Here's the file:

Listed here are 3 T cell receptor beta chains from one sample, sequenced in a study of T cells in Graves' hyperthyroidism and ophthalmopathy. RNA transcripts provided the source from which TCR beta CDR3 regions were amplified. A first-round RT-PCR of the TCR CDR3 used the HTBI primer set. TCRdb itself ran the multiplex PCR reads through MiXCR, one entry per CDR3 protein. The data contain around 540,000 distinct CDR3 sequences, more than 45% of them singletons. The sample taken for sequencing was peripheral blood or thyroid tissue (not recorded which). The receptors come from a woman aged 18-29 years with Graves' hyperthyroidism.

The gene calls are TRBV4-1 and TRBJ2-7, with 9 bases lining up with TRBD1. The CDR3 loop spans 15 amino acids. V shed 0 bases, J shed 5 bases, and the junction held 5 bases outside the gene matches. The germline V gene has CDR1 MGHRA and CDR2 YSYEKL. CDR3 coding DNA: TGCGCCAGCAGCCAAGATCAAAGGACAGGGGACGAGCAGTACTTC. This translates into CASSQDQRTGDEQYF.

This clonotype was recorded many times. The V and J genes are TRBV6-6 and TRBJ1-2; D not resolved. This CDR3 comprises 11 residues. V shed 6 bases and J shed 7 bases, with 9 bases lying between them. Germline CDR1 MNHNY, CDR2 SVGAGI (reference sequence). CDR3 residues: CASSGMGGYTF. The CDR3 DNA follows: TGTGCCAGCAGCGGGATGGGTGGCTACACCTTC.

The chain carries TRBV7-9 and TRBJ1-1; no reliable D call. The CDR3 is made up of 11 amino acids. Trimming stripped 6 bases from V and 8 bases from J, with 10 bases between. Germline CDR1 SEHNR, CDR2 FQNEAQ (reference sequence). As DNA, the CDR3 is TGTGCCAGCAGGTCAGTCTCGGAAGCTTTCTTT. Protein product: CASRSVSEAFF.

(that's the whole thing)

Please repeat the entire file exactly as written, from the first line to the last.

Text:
Listed here are 3 T cell receptor beta chains from one sample, sequenced in a study of T cells in Graves' hyperthyroidism and ophthalmopathy. RNA transcripts provided the source from which TCR beta CDR3 regions were amplified. A first-round RT-PCR of the TCR CDR3 used the HTBI primer set. TCRdb itself ran the multiplex PCR reads through MiXCR, one entry per CDR3 protein. The data contain around 540,000 distinct CDR3 sequences, more than 45% of them singletons. The sample taken for sequencing was peripheral blood or thyroid tissue (not recorded which). The receptors come from a woman aged 18-29 years with Graves' hyperthyroidism.

The gene calls are TRBV4-1 and TRBJ2-7, with 9 bases lining up with TRBD1. The CDR3 loop spans 15 amino acids. V shed 0 bases, J shed 5 bases, and the junction held 5 bases outside the gene matches. The germline V gene has CDR1 MGHRA and CDR2 YSYEKL. CDR3 coding DNA: TGCGCCAGCAGCCAAGATCAAAGGACAGGGGACGAGCAGTACTTC. This translates into CASSQDQRTGDEQYF.

This clonotype was recorded many times. The V and J genes are TRBV6-6 and TRBJ1-2; D not resolved. This CDR3 comprises 11 residues. V shed 6 bases and J shed 7 bases, with 9 bases lying between them. Germline CDR1 MNHNY, CDR2 SVGAGI (reference sequence). CDR3 residues: CASSGMGGYTF. The CDR3 DNA follows: TGTGCCAGCAGCGGGATGGGTGGCTACACCTTC.

The chain carries TRBV7-9 and TRBJ1-1; no reliable D call. The CDR3 is made up of 11 amino acids. Trimming stripped 6 bases from V and 8 bases from J, with 10 bases between. Germline CDR1 SEHNR, CDR2 FQNEAQ (reference sequence). As DNA, the CDR3 is TGTGCCAGCAGGTCAGTCTCGGAAGCTTTCTTT. Protein product: CASRSVSEAFF.